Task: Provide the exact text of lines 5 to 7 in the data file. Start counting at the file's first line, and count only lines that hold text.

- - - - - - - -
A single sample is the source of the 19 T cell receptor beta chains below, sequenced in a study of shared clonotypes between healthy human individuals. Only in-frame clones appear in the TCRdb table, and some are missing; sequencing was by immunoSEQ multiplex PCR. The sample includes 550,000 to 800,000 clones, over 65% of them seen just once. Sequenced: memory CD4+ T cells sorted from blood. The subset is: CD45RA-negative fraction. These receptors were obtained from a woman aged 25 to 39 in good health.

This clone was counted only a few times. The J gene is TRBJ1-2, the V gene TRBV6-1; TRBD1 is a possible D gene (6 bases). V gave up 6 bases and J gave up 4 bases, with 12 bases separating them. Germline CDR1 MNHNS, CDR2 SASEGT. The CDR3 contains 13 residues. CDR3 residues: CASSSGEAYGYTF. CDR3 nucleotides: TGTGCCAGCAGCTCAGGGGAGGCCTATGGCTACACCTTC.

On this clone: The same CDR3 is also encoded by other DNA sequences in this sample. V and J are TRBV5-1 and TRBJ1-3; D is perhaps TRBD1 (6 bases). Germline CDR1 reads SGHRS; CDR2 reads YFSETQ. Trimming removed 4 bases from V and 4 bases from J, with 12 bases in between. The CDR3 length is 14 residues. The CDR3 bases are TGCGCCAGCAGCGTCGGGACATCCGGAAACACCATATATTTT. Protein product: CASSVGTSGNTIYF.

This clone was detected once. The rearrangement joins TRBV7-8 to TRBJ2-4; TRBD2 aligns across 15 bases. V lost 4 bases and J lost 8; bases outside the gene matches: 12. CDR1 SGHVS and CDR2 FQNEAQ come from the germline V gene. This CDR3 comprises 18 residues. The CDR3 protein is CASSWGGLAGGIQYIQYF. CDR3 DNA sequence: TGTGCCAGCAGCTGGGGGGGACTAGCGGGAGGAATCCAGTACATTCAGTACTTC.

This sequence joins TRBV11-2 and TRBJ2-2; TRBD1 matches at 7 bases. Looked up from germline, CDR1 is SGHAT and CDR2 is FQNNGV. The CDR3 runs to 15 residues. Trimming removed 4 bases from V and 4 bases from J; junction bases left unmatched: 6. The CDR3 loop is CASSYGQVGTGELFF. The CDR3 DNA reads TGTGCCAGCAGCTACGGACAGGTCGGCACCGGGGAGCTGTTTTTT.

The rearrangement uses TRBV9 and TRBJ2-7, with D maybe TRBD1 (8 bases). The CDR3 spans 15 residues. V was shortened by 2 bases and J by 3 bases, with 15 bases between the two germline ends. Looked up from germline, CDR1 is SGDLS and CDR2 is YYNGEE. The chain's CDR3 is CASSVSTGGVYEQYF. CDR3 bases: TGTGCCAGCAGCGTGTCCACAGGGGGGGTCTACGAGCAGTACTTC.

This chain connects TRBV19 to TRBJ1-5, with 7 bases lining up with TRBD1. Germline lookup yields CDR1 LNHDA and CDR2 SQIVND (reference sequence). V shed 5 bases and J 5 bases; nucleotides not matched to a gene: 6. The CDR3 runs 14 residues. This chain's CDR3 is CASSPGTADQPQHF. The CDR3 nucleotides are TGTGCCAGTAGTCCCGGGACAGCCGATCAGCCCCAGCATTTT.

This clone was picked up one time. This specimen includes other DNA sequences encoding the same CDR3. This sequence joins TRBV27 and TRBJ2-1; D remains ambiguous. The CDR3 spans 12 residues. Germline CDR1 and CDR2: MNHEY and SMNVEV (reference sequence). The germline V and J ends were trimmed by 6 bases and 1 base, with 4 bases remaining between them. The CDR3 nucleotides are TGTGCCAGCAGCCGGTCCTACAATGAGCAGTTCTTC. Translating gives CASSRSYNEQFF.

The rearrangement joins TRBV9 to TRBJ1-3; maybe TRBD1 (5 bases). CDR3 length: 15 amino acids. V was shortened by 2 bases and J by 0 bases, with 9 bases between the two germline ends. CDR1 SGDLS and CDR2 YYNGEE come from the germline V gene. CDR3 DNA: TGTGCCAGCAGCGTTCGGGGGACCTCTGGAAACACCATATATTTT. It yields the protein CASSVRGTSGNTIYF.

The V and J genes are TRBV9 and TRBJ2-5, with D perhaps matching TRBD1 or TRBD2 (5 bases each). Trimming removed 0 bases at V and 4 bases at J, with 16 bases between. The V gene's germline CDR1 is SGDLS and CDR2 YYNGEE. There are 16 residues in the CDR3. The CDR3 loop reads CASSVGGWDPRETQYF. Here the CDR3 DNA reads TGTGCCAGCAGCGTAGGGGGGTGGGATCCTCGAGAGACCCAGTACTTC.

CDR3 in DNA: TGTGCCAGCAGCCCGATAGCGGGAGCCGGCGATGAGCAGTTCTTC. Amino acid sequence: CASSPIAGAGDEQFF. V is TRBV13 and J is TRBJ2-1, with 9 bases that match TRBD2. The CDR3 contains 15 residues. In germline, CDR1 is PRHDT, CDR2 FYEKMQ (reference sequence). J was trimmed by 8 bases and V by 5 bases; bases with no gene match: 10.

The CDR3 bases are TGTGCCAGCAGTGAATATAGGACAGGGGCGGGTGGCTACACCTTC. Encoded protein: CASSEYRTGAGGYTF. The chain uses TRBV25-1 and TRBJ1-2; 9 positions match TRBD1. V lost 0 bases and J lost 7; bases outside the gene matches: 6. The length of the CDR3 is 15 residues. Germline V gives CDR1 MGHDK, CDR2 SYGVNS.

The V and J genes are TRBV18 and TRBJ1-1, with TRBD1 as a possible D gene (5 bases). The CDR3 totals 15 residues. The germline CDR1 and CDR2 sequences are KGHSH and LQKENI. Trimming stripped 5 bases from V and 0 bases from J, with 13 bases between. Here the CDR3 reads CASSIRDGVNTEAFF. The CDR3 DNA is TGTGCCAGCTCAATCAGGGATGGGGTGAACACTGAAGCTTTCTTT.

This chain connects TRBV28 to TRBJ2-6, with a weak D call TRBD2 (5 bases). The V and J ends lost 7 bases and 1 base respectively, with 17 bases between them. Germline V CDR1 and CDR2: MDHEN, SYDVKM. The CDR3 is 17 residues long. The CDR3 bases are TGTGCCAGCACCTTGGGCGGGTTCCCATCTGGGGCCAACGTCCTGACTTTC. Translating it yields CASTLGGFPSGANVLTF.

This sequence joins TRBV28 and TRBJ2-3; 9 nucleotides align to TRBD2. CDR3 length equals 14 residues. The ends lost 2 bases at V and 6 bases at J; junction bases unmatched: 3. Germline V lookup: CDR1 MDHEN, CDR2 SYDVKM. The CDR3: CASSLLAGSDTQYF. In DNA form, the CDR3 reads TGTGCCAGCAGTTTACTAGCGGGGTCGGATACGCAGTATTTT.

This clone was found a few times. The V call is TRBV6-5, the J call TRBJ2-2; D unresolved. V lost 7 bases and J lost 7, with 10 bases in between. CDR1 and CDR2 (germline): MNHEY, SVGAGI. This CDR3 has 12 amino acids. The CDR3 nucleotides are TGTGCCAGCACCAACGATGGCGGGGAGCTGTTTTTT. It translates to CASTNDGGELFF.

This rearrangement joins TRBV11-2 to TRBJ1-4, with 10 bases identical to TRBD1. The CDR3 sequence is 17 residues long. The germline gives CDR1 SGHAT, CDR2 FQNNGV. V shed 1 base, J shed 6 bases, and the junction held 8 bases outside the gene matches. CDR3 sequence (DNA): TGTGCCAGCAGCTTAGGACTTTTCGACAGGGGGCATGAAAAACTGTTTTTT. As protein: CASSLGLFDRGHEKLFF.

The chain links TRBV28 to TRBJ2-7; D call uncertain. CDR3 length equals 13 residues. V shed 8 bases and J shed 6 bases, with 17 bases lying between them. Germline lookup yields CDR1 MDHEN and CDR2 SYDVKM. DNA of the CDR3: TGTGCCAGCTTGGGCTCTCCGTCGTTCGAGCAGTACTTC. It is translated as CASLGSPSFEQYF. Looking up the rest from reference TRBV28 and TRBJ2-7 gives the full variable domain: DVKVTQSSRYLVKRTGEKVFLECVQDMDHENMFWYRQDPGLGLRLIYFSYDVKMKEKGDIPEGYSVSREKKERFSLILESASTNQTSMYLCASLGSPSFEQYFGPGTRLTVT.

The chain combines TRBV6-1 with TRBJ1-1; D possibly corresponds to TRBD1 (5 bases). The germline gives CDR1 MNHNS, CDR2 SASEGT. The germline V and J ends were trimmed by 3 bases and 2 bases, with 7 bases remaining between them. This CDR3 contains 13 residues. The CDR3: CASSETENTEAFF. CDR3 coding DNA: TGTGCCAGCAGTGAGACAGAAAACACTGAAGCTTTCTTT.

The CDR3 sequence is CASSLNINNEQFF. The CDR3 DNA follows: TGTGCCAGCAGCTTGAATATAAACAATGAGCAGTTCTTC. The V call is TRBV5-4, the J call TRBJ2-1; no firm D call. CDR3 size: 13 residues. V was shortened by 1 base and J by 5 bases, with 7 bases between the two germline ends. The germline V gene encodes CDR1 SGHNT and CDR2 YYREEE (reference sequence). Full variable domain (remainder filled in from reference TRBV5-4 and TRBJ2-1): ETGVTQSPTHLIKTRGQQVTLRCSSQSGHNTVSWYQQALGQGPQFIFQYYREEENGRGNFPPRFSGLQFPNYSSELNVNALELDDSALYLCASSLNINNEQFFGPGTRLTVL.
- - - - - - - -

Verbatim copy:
This sequence joins TRBV11-2 and TRBJ2-2; TRBD1 matches at 7 bases. Looked up from germline, CDR1 is SGHAT and CDR2 is FQNNGV. The CDR3 runs to 15 residues. Trimming removed 4 bases from V and 4 bases from J; junction bases left unmatched: 6. The CDR3 loop is CASSYGQVGTGELFF. The CDR3 DNA reads TGTGCCAGCAGCTACGGACAGGTCGGCACCGGGGAGCTGTTTTTT.

The rearrangement uses TRBV9 and TRBJ2-7, with D maybe TRBD1 (8 bases). The CDR3 spans 15 residues. V was shortened by 2 bases and J by 3 bases, with 15 bases between the two germline ends. Looked up from germline, CDR1 is SGDLS and CDR2 is YYNGEE. The chain's CDR3 is CASSVSTGGVYEQYF. CDR3 bases: TGTGCCAGCAGCGTGTCCACAGGGGGGGTCTACGAGCAGTACTTC.

This chain connects TRBV19 to TRBJ1-5, with 7 bases lining up with TRBD1. Germline lookup yields CDR1 LNHDA and CDR2 SQIVND (reference sequence). V shed 5 bases and J 5 bases; nucleotides not matched to a gene: 6. The CDR3 runs 14 residues. This chain's CDR3 is CASSPGTADQPQHF. The CDR3 nucleotides are TGTGCCAGTAGTCCCGGGACAGCCGATCAGCCCCAGCATTTT.